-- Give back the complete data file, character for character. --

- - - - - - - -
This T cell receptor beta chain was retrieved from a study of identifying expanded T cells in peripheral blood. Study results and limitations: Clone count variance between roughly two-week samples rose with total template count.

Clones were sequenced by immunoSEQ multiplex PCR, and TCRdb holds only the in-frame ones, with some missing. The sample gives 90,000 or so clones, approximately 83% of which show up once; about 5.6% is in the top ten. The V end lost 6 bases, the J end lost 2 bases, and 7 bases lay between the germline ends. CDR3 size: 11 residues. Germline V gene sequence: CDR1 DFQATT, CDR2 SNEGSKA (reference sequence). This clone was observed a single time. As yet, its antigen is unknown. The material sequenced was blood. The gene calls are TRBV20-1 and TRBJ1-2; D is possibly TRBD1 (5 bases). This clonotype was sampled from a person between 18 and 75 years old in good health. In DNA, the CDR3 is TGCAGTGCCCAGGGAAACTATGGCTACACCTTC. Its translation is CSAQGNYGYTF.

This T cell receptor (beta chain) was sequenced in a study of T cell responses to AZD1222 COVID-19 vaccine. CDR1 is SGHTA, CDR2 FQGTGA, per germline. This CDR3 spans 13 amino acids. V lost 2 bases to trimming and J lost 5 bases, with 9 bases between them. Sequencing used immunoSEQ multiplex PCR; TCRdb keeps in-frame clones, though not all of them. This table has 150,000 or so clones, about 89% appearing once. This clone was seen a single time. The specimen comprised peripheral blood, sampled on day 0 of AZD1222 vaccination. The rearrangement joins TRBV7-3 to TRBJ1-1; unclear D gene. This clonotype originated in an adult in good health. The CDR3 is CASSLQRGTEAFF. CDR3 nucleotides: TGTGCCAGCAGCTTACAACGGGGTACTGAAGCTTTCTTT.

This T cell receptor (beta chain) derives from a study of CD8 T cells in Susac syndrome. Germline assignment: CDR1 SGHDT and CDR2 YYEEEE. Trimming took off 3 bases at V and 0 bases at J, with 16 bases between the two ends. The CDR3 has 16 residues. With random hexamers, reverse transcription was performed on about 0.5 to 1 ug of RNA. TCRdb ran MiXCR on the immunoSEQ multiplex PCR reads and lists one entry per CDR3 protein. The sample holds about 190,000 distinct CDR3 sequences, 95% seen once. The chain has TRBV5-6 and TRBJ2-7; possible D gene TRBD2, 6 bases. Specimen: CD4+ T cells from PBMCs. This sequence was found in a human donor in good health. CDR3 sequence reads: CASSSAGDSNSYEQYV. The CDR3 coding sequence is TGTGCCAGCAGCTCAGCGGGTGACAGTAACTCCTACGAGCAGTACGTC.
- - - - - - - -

This T cell receptor beta chain was retrieved from a study of identifying expanded T cells in peripheral blood. Study results and limitations: Clone count variance between roughly two-week samples rose with total template count.

Clones were sequenced by immunoSEQ multiplex PCR, and TCRdb holds only the in-frame ones, with some missing. The sample gives 90,000 or so clones, approximately 83% of which show up once; about 5.6% is in the top ten. The V end lost 6 bases, the J end lost 2 bases, and 7 bases lay between the germline ends. CDR3 size: 11 residues. Germline V gene sequence: CDR1 DFQATT, CDR2 SNEGSKA (reference sequence). This clone was observed a single time. As yet, its antigen is unknown. The material sequenced was blood. The gene calls are TRBV20-1 and TRBJ1-2; D is possibly TRBD1 (5 bases). This clonotype was sampled from a person between 18 and 75 years old in good health. In DNA, the CDR3 is TGCAGTGCCCAGGGAAACTATGGCTACACCTTC. Its translation is CSAQGNYGYTF.

This T cell receptor (beta chain) was sequenced in a study of T cell responses to AZD1222 COVID-19 vaccine. CDR1 is SGHTA, CDR2 FQGTGA, per germline. This CDR3 spans 13 amino acids. V lost 2 bases to trimming and J lost 5 bases, with 9 bases between them. Sequencing used immunoSEQ multiplex PCR; TCRdb keeps in-frame clones, though not all of them. This table has 150,000 or so clones, about 89% appearing once. This clone was seen a single time. The specimen comprised peripheral blood, sampled on day 0 of AZD1222 vaccination. The rearrangement joins TRBV7-3 to TRBJ1-1; unclear D gene. This clonotype originated in an adult in good health. The CDR3 is CASSLQRGTEAFF. CDR3 nucleotides: TGTGCCAGCAGCTTACAACGGGGTACTGAAGCTTTCTTT.

This T cell receptor (beta chain) derives from a study of CD8 T cells in Susac syndrome. Germline assignment: CDR1 SGHDT and CDR2 YYEEEE. Trimming took off 3 bases at V and 0 bases at J, with 16 bases between the two ends. The CDR3 has 16 residues. With random hexamers, reverse transcription was performed on about 0.5 to 1 ug of RNA. TCRdb ran MiXCR on the immunoSEQ multiplex PCR reads and lists one entry per CDR3 protein. The sample holds about 190,000 distinct CDR3 sequences, 95% seen once. The chain has TRBV5-6 and TRBJ2-7; possible D gene TRBD2, 6 bases. Specimen: CD4+ T cells from PBMCs. This sequence was found in a human donor in good health. CDR3 sequence reads: CASSSAGDSNSYEQYV. The CDR3 coding sequence is TGTGCCAGCAGCTCAGCGGGTGACAGTAACTCCTACGAGCAGTACGTC.